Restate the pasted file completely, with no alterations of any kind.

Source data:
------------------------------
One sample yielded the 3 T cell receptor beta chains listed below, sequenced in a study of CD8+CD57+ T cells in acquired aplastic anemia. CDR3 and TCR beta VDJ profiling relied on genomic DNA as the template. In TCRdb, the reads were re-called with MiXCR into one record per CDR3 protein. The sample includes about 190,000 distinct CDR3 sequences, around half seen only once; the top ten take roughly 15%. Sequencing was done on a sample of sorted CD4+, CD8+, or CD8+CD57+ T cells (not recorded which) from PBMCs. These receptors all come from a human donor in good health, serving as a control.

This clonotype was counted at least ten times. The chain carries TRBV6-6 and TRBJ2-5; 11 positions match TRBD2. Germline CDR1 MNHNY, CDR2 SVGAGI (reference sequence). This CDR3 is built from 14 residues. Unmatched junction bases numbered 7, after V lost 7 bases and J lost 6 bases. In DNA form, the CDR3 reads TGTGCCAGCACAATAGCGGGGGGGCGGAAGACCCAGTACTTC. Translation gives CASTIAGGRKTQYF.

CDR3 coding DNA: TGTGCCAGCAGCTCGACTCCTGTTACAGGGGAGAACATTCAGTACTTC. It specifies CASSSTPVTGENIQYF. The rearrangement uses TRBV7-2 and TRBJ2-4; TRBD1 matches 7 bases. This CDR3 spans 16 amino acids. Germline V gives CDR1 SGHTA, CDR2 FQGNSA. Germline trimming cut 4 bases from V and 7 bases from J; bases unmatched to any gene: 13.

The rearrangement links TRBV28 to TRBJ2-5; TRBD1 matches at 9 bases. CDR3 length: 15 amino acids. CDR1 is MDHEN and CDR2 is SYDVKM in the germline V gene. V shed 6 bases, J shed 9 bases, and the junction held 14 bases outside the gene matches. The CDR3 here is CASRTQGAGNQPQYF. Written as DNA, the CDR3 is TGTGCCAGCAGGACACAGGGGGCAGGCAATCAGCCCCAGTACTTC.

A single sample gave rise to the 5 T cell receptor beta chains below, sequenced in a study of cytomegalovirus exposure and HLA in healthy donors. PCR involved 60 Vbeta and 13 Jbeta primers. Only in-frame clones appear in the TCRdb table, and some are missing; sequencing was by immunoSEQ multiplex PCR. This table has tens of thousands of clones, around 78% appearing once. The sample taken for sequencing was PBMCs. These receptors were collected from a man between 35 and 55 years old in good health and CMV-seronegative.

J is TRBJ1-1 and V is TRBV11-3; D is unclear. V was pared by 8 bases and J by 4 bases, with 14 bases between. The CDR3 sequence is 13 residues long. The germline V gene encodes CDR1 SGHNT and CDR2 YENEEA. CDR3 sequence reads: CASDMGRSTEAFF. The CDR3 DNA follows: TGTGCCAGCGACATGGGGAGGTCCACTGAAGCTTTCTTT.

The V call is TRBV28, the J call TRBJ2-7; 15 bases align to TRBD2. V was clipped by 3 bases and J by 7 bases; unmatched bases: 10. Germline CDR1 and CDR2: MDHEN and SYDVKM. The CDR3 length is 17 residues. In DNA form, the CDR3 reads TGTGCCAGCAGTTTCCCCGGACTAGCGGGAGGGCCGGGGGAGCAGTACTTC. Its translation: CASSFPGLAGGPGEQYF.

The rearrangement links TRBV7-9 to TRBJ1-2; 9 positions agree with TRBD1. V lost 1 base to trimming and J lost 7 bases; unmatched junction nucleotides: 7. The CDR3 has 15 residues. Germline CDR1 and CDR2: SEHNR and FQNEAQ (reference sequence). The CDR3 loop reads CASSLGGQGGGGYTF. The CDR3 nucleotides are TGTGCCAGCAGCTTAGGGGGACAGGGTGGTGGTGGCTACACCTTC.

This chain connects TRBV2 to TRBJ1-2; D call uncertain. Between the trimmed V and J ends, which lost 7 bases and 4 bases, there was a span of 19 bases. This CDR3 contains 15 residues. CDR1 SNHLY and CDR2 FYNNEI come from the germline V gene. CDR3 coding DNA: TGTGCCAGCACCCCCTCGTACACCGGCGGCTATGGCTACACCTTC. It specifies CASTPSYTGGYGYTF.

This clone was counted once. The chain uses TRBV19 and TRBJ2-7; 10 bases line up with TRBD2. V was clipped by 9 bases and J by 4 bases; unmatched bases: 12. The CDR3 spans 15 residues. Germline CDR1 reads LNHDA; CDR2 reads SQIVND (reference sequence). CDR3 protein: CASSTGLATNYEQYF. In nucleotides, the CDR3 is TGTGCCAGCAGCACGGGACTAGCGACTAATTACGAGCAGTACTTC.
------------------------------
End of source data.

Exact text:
One sample yielded the 3 T cell receptor beta chains listed below, sequenced in a study of CD8+CD57+ T cells in acquired aplastic anemia. CDR3 and TCR beta VDJ profiling relied on genomic DNA as the template. In TCRdb, the reads were re-called with MiXCR into one record per CDR3 protein. The sample includes about 190,000 distinct CDR3 sequences, around half seen only once; the top ten take roughly 15%. Sequencing was done on a sample of sorted CD4+, CD8+, or CD8+CD57+ T cells (not recorded which) from PBMCs. These receptors all come from a human donor in good health, serving as a control.

This clonotype was counted at least ten times. The chain carries TRBV6-6 and TRBJ2-5; 11 positions match TRBD2. Germline CDR1 MNHNY, CDR2 SVGAGI (reference sequence). This CDR3 is built from 14 residues. Unmatched junction bases numbered 7, after V lost 7 bases and J lost 6 bases. In DNA form, the CDR3 reads TGTGCCAGCACAATAGCGGGGGGGCGGAAGACCCAGTACTTC. Translation gives CASTIAGGRKTQYF.

CDR3 coding DNA: TGTGCCAGCAGCTCGACTCCTGTTACAGGGGAGAACATTCAGTACTTC. It specifies CASSSTPVTGENIQYF. The rearrangement uses TRBV7-2 and TRBJ2-4; TRBD1 matches 7 bases. This CDR3 spans 16 amino acids. Germline V gives CDR1 SGHTA, CDR2 FQGNSA. Germline trimming cut 4 bases from V and 7 bases from J; bases unmatched to any gene: 13.

The rearrangement links TRBV28 to TRBJ2-5; TRBD1 matches at 9 bases. CDR3 length: 15 amino acids. CDR1 is MDHEN and CDR2 is SYDVKM in the germline V gene. V shed 6 bases, J shed 9 bases, and the junction held 14 bases outside the gene matches. The CDR3 here is CASRTQGAGNQPQYF. Written as DNA, the CDR3 is TGTGCCAGCAGGACACAGGGGGCAGGCAATCAGCCCCAGTACTTC.

A single sample gave rise to the 5 T cell receptor beta chains below, sequenced in a study of cytomegalovirus exposure and HLA in healthy donors. PCR involved 60 Vbeta and 13 Jbeta primers. Only in-frame clones appear in the TCRdb table, and some are missing; sequencing was by immunoSEQ multiplex PCR. This table has tens of thousands of clones, around 78% appearing once. The sample taken for sequencing was PBMCs. These receptors were collected from a man between 35 and 55 years old in good health and CMV-seronegative.

J is TRBJ1-1 and V is TRBV11-3; D is unclear. V was pared by 8 bases and J by 4 bases, with 14 bases between. The CDR3 sequence is 13 residues long. The germline V gene encodes CDR1 SGHNT and CDR2 YENEEA. CDR3 sequence reads: CASDMGRSTEAFF. The CDR3 DNA follows: TGTGCCAGCGACATGGGGAGGTCCACTGAAGCTTTCTTT.

The V call is TRBV28, the J call TRBJ2-7; 15 bases align to TRBD2. V was clipped by 3 bases and J by 7 bases; unmatched bases: 10. Germline CDR1 and CDR2: MDHEN and SYDVKM. The CDR3 length is 17 residues. In DNA form, the CDR3 reads TGTGCCAGCAGTTTCCCCGGACTAGCGGGAGGGCCGGGGGAGCAGTACTTC. Its translation: CASSFPGLAGGPGEQYF.

The rearrangement links TRBV7-9 to TRBJ1-2; 9 positions agree with TRBD1. V lost 1 base to trimming and J lost 7 bases; unmatched junction nucleotides: 7. The CDR3 has 15 residues. Germline CDR1 and CDR2: SEHNR and FQNEAQ (reference sequence). The CDR3 loop reads CASSLGGQGGGGYTF. The CDR3 nucleotides are TGTGCCAGCAGCTTAGGGGGACAGGGTGGTGGTGGCTACACCTTC.

This chain connects TRBV2 to TRBJ1-2; D call uncertain. Between the trimmed V and J ends, which lost 7 bases and 4 bases, there was a span of 19 bases. This CDR3 contains 15 residues. CDR1 SNHLY and CDR2 FYNNEI come from the germline V gene. CDR3 coding DNA: TGTGCCAGCACCCCCTCGTACACCGGCGGCTATGGCTACACCTTC. It specifies CASTPSYTGGYGYTF.

This clone was counted once. The chain uses TRBV19 and TRBJ2-7; 10 bases line up with TRBD2. V was clipped by 9 bases and J by 4 bases; unmatched bases: 12. The CDR3 spans 15 residues. Germline CDR1 reads LNHDA; CDR2 reads SQIVND (reference sequence). CDR3 protein: CASSTGLATNYEQYF. In nucleotides, the CDR3 is TGTGCCAGCAGCACGGGACTAGCGACTAATTACGAGCAGTACTTC.